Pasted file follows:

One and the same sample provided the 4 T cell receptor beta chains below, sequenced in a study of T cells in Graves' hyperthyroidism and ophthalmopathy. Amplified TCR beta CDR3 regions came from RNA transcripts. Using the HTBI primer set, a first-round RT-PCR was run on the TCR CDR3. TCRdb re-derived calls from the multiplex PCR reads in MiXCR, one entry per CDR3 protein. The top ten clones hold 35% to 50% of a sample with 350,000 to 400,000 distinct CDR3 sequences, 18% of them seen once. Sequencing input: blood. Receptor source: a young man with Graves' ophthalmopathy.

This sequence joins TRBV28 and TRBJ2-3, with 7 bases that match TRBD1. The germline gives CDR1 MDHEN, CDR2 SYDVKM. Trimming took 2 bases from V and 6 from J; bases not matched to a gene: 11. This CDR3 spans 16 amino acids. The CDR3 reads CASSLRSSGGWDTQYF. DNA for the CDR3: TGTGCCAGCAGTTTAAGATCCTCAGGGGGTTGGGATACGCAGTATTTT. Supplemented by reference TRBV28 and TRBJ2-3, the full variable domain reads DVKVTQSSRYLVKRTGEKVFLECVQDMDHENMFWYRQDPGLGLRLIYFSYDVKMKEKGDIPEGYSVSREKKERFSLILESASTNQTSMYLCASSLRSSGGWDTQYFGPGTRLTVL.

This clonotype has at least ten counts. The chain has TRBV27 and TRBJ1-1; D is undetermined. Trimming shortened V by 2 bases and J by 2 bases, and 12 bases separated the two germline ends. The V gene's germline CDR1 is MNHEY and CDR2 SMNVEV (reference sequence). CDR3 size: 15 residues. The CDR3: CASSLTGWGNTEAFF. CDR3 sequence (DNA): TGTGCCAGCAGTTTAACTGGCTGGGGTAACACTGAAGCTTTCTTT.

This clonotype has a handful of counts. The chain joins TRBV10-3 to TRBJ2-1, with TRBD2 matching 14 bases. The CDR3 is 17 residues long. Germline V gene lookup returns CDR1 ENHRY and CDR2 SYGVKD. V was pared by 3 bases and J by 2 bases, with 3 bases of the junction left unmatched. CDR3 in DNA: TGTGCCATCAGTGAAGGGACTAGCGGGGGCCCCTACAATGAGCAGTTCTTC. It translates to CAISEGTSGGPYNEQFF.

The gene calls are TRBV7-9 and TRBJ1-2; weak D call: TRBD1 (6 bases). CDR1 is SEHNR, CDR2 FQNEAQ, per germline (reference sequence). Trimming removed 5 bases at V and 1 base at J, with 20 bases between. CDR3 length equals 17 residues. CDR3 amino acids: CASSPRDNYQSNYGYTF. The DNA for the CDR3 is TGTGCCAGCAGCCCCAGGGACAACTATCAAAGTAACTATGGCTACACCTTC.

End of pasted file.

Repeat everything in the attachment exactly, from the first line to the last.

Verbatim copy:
One and the same sample provided the 4 T cell receptor beta chains below, sequenced in a study of T cells in Graves' hyperthyroidism and ophthalmopathy. Amplified TCR beta CDR3 regions came from RNA transcripts. Using the HTBI primer set, a first-round RT-PCR was run on the TCR CDR3. TCRdb re-derived calls from the multiplex PCR reads in MiXCR, one entry per CDR3 protein. The top ten clones hold 35% to 50% of a sample with 350,000 to 400,000 distinct CDR3 sequences, 18% of them seen once. Sequencing input: blood. Receptor source: a young man with Graves' ophthalmopathy.

This sequence joins TRBV28 and TRBJ2-3, with 7 bases that match TRBD1. The germline gives CDR1 MDHEN, CDR2 SYDVKM. Trimming took 2 bases from V and 6 from J; bases not matched to a gene: 11. This CDR3 spans 16 amino acids. The CDR3 reads CASSLRSSGGWDTQYF. DNA for the CDR3: TGTGCCAGCAGTTTAAGATCCTCAGGGGGTTGGGATACGCAGTATTTT. Supplemented by reference TRBV28 and TRBJ2-3, the full variable domain reads DVKVTQSSRYLVKRTGEKVFLECVQDMDHENMFWYRQDPGLGLRLIYFSYDVKMKEKGDIPEGYSVSREKKERFSLILESASTNQTSMYLCASSLRSSGGWDTQYFGPGTRLTVL.

This clonotype has at least ten counts. The chain has TRBV27 and TRBJ1-1; D is undetermined. Trimming shortened V by 2 bases and J by 2 bases, and 12 bases separated the two germline ends. The V gene's germline CDR1 is MNHEY and CDR2 SMNVEV (reference sequence). CDR3 size: 15 residues. The CDR3: CASSLTGWGNTEAFF. CDR3 sequence (DNA): TGTGCCAGCAGTTTAACTGGCTGGGGTAACACTGAAGCTTTCTTT.

This clonotype has a handful of counts. The chain joins TRBV10-3 to TRBJ2-1, with TRBD2 matching 14 bases. The CDR3 is 17 residues long. Germline V gene lookup returns CDR1 ENHRY and CDR2 SYGVKD. V was pared by 3 bases and J by 2 bases, with 3 bases of the junction left unmatched. CDR3 in DNA: TGTGCCATCAGTGAAGGGACTAGCGGGGGCCCCTACAATGAGCAGTTCTTC. It translates to CAISEGTSGGPYNEQFF.

The gene calls are TRBV7-9 and TRBJ1-2; weak D call: TRBD1 (6 bases). CDR1 is SEHNR, CDR2 FQNEAQ, per germline (reference sequence). Trimming removed 5 bases at V and 1 base at J, with 20 bases between. CDR3 length equals 17 residues. CDR3 amino acids: CASSPRDNYQSNYGYTF. The DNA for the CDR3 is TGTGCCAGCAGCCCCAGGGACAACTATCAAAGTAACTATGGCTACACCTTC.